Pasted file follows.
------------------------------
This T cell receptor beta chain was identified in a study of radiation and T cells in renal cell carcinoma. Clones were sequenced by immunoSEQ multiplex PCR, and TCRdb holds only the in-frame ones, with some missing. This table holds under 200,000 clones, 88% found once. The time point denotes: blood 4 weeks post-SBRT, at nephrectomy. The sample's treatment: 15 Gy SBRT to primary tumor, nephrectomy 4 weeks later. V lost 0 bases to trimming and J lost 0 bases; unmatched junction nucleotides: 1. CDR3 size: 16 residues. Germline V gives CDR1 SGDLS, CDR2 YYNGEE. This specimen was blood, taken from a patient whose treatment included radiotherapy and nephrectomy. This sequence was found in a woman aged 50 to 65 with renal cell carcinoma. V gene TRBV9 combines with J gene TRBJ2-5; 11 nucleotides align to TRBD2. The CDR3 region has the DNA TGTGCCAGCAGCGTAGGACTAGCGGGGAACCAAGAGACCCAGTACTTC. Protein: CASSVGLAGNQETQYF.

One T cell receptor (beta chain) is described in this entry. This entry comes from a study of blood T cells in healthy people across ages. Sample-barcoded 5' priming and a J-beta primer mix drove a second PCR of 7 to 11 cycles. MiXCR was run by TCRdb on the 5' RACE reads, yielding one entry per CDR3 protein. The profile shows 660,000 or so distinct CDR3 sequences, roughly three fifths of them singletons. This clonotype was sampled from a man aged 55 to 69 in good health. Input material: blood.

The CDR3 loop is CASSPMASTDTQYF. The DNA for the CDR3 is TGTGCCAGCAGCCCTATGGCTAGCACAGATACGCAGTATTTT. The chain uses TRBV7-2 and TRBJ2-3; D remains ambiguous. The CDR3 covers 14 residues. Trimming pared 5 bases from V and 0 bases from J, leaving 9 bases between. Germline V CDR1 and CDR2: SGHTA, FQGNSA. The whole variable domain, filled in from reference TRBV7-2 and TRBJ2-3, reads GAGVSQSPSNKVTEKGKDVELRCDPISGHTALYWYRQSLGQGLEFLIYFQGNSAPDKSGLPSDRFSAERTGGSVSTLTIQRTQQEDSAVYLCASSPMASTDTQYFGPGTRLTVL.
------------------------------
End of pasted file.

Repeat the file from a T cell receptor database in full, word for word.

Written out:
This T cell receptor beta chain was identified in a study of radiation and T cells in renal cell carcinoma. Clones were sequenced by immunoSEQ multiplex PCR, and TCRdb holds only the in-frame ones, with some missing. This table holds under 200,000 clones, 88% found once. The time point denotes: blood 4 weeks post-SBRT, at nephrectomy. The sample's treatment: 15 Gy SBRT to primary tumor, nephrectomy 4 weeks later. V lost 0 bases to trimming and J lost 0 bases; unmatched junction nucleotides: 1. CDR3 size: 16 residues. Germline V gives CDR1 SGDLS, CDR2 YYNGEE. This specimen was blood, taken from a patient whose treatment included radiotherapy and nephrectomy. This sequence was found in a woman aged 50 to 65 with renal cell carcinoma. V gene TRBV9 combines with J gene TRBJ2-5; 11 nucleotides align to TRBD2. The CDR3 region has the DNA TGTGCCAGCAGCGTAGGACTAGCGGGGAACCAAGAGACCCAGTACTTC. Protein: CASSVGLAGNQETQYF.

One T cell receptor (beta chain) is described in this entry. This entry comes from a study of blood T cells in healthy people across ages. Sample-barcoded 5' priming and a J-beta primer mix drove a second PCR of 7 to 11 cycles. MiXCR was run by TCRdb on the 5' RACE reads, yielding one entry per CDR3 protein. The profile shows 660,000 or so distinct CDR3 sequences, roughly three fifths of them singletons. This clonotype was sampled from a man aged 55 to 69 in good health. Input material: blood.

The CDR3 loop is CASSPMASTDTQYF. The DNA for the CDR3 is TGTGCCAGCAGCCCTATGGCTAGCACAGATACGCAGTATTTT. The chain uses TRBV7-2 and TRBJ2-3; D remains ambiguous. The CDR3 covers 14 residues. Trimming pared 5 bases from V and 0 bases from J, leaving 9 bases between. Germline V CDR1 and CDR2: SGHTA, FQGNSA. The whole variable domain, filled in from reference TRBV7-2 and TRBJ2-3, reads GAGVSQSPSNKVTEKGKDVELRCDPISGHTALYWYRQSLGQGLEFLIYFQGNSAPDKSGLPSDRFSAERTGGSVSTLTIQRTQQEDSAVYLCASSPMASTDTQYFGPGTRLTVL.